The combined work delivered by both this proposal and the other programme workpackages will allow us to identify aspects of the NW European shelf system which may be susceptible to ongoing or future environmental changes. Such knowledge will provide both enhanced scientific understanding and improved predictive tools for policy makers and other stakeholders.

Planned Impact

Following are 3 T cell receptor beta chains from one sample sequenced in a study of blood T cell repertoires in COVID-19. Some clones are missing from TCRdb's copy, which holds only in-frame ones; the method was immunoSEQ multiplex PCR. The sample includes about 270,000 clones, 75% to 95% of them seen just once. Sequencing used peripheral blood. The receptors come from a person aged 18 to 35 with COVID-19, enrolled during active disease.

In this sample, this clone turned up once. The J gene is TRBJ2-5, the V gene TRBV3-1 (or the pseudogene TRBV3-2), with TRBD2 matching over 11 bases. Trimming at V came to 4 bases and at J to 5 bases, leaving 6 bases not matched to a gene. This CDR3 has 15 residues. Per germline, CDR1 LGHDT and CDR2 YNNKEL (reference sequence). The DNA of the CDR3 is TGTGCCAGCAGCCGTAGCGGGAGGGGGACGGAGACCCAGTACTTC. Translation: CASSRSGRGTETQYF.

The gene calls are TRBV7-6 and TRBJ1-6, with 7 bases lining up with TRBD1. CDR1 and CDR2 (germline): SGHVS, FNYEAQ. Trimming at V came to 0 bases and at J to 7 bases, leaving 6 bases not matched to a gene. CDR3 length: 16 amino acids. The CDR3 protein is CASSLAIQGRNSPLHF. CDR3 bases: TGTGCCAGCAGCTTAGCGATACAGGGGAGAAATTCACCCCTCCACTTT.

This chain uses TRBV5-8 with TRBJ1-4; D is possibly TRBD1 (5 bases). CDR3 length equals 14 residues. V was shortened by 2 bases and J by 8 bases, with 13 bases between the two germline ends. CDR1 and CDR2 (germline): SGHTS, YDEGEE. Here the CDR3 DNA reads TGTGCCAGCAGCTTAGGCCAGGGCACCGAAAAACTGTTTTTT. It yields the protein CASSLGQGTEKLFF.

Our work is directly relevant to Defra, the Marine Management Organisation and Marine Scotland requirements to support the Marine Strategy Framework Directive (MSFD), the Water Framework Directive and the Marine and Climate Acts. The whole-shelf survey data and detailed process studies will be valuable additions to the knowledge of the state of the UK shelf seas, providing underpinning information about nutrients together with the distribution, functioning and diversity, of the planktonic ecosystem. Our new information will assist further development of indicators and targets for eutrophication and pelagic biodiversity required to implement the MSFD. It will also allow refinement of specific monitoring programmes required for the MSFD, the Water Framework Directive and the OSPAR Joint Assessment and Monitoring Programme. A combination of the observations and analysis carried out by us, and the supporting synthesis in the modelling work package, will provide targeted information to Marine Scotland, Cefas and Defra for use in delivering aspects of the Marine Act (Scotland) and the Climate Act (UK). New strategies for monitoring shelf regions, e.g. gliders, are of interest to the UK Marine Monitoring and Assessment Strategy (UKMMAS) through, for example, the UK Integrated Marine Observing Network (UK IMON) initiative. Our mooring in the central Celtic Sea will provide a new data stream to the European Marine Ecosystem Observatory (EMECO). Defra, Marine Scotland and the MMO rely on Cefas, Marine Scotland Science and UKMMAS (BODC and Medin) for integrated evidence. We will supply all quality-controlled data to BODC, and real-time data streams directly to EMECO, and the Met Office. Representatives from all agencies will be supported to attend project meetings and the final science meeting. We have also set aside a budegt for ad hoc briefings to Defra and MMO (requested as useful by Defra).